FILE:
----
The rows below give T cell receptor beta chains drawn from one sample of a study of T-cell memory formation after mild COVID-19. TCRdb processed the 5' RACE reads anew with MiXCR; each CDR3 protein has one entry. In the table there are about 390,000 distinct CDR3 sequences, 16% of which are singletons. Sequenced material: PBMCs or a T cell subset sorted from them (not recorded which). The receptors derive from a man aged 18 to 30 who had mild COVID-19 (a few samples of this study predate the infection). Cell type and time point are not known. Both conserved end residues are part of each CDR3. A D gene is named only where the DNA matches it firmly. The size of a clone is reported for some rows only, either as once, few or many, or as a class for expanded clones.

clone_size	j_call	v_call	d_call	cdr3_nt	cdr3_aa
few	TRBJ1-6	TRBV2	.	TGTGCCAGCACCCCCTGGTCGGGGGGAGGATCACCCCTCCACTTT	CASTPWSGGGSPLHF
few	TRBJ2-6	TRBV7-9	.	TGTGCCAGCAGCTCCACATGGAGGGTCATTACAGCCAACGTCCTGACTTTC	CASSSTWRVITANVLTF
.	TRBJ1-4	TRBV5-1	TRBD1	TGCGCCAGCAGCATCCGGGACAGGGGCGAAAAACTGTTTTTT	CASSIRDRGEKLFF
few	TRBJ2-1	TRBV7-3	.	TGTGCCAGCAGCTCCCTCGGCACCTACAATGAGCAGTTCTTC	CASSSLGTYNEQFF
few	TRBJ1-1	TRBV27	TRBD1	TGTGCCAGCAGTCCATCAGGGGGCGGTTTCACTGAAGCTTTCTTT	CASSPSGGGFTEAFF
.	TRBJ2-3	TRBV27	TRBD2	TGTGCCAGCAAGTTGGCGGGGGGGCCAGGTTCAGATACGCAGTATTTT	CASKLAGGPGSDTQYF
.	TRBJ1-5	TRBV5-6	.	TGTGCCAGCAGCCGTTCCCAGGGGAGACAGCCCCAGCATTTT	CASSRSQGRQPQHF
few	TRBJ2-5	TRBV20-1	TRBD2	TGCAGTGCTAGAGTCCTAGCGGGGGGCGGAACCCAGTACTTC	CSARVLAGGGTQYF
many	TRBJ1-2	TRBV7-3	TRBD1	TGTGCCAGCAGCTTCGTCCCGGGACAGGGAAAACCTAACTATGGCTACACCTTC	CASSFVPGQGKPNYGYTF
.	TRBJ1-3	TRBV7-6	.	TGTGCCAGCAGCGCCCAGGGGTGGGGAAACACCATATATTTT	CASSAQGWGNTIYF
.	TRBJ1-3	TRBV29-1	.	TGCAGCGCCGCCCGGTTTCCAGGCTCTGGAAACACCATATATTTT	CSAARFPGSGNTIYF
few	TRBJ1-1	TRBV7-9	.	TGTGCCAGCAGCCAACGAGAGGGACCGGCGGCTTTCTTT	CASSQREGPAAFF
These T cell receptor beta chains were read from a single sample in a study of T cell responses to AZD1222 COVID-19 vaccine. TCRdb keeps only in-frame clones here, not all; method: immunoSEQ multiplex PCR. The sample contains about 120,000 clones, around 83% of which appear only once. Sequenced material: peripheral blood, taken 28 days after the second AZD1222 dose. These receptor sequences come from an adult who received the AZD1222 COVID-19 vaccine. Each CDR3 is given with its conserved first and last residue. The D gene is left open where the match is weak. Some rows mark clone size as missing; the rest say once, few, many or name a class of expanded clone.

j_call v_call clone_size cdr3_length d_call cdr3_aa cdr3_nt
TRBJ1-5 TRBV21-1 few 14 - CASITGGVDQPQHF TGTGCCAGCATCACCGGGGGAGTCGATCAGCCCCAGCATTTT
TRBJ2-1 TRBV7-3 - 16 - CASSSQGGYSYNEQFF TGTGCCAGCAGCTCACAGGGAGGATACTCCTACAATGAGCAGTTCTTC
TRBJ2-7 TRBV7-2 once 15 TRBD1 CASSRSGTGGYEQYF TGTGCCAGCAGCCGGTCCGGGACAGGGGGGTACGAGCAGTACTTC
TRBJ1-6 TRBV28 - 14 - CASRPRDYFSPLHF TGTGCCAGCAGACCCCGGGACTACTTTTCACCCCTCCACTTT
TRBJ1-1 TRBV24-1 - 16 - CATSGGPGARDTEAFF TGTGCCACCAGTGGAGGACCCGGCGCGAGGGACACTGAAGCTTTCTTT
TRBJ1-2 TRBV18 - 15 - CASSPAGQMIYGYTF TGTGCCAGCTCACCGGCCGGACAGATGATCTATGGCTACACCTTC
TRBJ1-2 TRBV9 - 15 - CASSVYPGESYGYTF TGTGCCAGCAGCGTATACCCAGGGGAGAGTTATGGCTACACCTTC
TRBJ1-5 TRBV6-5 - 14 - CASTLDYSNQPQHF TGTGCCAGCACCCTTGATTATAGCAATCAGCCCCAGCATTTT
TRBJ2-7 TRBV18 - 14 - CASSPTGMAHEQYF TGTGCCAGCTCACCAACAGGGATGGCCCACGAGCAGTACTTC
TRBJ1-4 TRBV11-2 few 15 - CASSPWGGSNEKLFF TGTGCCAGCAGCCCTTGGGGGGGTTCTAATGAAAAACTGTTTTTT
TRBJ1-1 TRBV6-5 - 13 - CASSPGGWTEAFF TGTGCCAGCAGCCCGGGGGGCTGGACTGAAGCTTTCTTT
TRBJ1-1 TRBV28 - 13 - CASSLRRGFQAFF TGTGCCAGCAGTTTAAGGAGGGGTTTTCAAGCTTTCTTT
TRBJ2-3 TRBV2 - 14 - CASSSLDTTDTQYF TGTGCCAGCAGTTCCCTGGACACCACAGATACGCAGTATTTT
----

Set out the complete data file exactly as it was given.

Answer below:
The rows below give T cell receptor beta chains drawn from one sample of a study of T-cell memory formation after mild COVID-19. TCRdb processed the 5' RACE reads anew with MiXCR; each CDR3 protein has one entry. In the table there are about 390,000 distinct CDR3 sequences, 16% of which are singletons. Sequenced material: PBMCs or a T cell subset sorted from them (not recorded which). The receptors derive from a man aged 18 to 30 who had mild COVID-19 (a few samples of this study predate the infection). Cell type and time point are not known. Both conserved end residues are part of each CDR3. A D gene is named only where the DNA matches it firmly. The size of a clone is reported for some rows only, either as once, few or many, or as a class for expanded clones.

clone_size	j_call	v_call	d_call	cdr3_nt	cdr3_aa
few	TRBJ1-6	TRBV2	.	TGTGCCAGCACCCCCTGGTCGGGGGGAGGATCACCCCTCCACTTT	CASTPWSGGGSPLHF
few	TRBJ2-6	TRBV7-9	.	TGTGCCAGCAGCTCCACATGGAGGGTCATTACAGCCAACGTCCTGACTTTC	CASSSTWRVITANVLTF
.	TRBJ1-4	TRBV5-1	TRBD1	TGCGCCAGCAGCATCCGGGACAGGGGCGAAAAACTGTTTTTT	CASSIRDRGEKLFF
few	TRBJ2-1	TRBV7-3	.	TGTGCCAGCAGCTCCCTCGGCACCTACAATGAGCAGTTCTTC	CASSSLGTYNEQFF
few	TRBJ1-1	TRBV27	TRBD1	TGTGCCAGCAGTCCATCAGGGGGCGGTTTCACTGAAGCTTTCTTT	CASSPSGGGFTEAFF
.	TRBJ2-3	TRBV27	TRBD2	TGTGCCAGCAAGTTGGCGGGGGGGCCAGGTTCAGATACGCAGTATTTT	CASKLAGGPGSDTQYF
.	TRBJ1-5	TRBV5-6	.	TGTGCCAGCAGCCGTTCCCAGGGGAGACAGCCCCAGCATTTT	CASSRSQGRQPQHF
few	TRBJ2-5	TRBV20-1	TRBD2	TGCAGTGCTAGAGTCCTAGCGGGGGGCGGAACCCAGTACTTC	CSARVLAGGGTQYF
many	TRBJ1-2	TRBV7-3	TRBD1	TGTGCCAGCAGCTTCGTCCCGGGACAGGGAAAACCTAACTATGGCTACACCTTC	CASSFVPGQGKPNYGYTF
.	TRBJ1-3	TRBV7-6	.	TGTGCCAGCAGCGCCCAGGGGTGGGGAAACACCATATATTTT	CASSAQGWGNTIYF
.	TRBJ1-3	TRBV29-1	.	TGCAGCGCCGCCCGGTTTCCAGGCTCTGGAAACACCATATATTTT	CSAARFPGSGNTIYF
few	TRBJ1-1	TRBV7-9	.	TGTGCCAGCAGCCAACGAGAGGGACCGGCGGCTTTCTTT	CASSQREGPAAFF
These T cell receptor beta chains were read from a single sample in a study of T cell responses to AZD1222 COVID-19 vaccine. TCRdb keeps only in-frame clones here, not all; method: immunoSEQ multiplex PCR. The sample contains about 120,000 clones, around 83% of which appear only once. Sequenced material: peripheral blood, taken 28 days after the second AZD1222 dose. These receptor sequences come from an adult who received the AZD1222 COVID-19 vaccine. Each CDR3 is given with its conserved first and last residue. The D gene is left open where the match is weak. Some rows mark clone size as missing; the rest say once, few, many or name a class of expanded clone.

j_call v_call clone_size cdr3_length d_call cdr3_aa cdr3_nt
TRBJ1-5 TRBV21-1 few 14 - CASITGGVDQPQHF TGTGCCAGCATCACCGGGGGAGTCGATCAGCCCCAGCATTTT
TRBJ2-1 TRBV7-3 - 16 - CASSSQGGYSYNEQFF TGTGCCAGCAGCTCACAGGGAGGATACTCCTACAATGAGCAGTTCTTC
TRBJ2-7 TRBV7-2 once 15 TRBD1 CASSRSGTGGYEQYF TGTGCCAGCAGCCGGTCCGGGACAGGGGGGTACGAGCAGTACTTC
TRBJ1-6 TRBV28 - 14 - CASRPRDYFSPLHF TGTGCCAGCAGACCCCGGGACTACTTTTCACCCCTCCACTTT
TRBJ1-1 TRBV24-1 - 16 - CATSGGPGARDTEAFF TGTGCCACCAGTGGAGGACCCGGCGCGAGGGACACTGAAGCTTTCTTT
TRBJ1-2 TRBV18 - 15 - CASSPAGQMIYGYTF TGTGCCAGCTCACCGGCCGGACAGATGATCTATGGCTACACCTTC
TRBJ1-2 TRBV9 - 15 - CASSVYPGESYGYTF TGTGCCAGCAGCGTATACCCAGGGGAGAGTTATGGCTACACCTTC
TRBJ1-5 TRBV6-5 - 14 - CASTLDYSNQPQHF TGTGCCAGCACCCTTGATTATAGCAATCAGCCCCAGCATTTT
TRBJ2-7 TRBV18 - 14 - CASSPTGMAHEQYF TGTGCCAGCTCACCAACAGGGATGGCCCACGAGCAGTACTTC
TRBJ1-4 TRBV11-2 few 15 - CASSPWGGSNEKLFF TGTGCCAGCAGCCCTTGGGGGGGTTCTAATGAAAAACTGTTTTTT
TRBJ1-1 TRBV6-5 - 13 - CASSPGGWTEAFF TGTGCCAGCAGCCCGGGGGGCTGGACTGAAGCTTTCTTT
TRBJ1-1 TRBV28 - 13 - CASSLRRGFQAFF TGTGCCAGCAGTTTAAGGAGGGGTTTTCAAGCTTTCTTT
TRBJ2-3 TRBV2 - 14 - CASSSLDTTDTQYF TGTGCCAGCAGTTCCCTGGACACCACAGATACGCAGTATTTT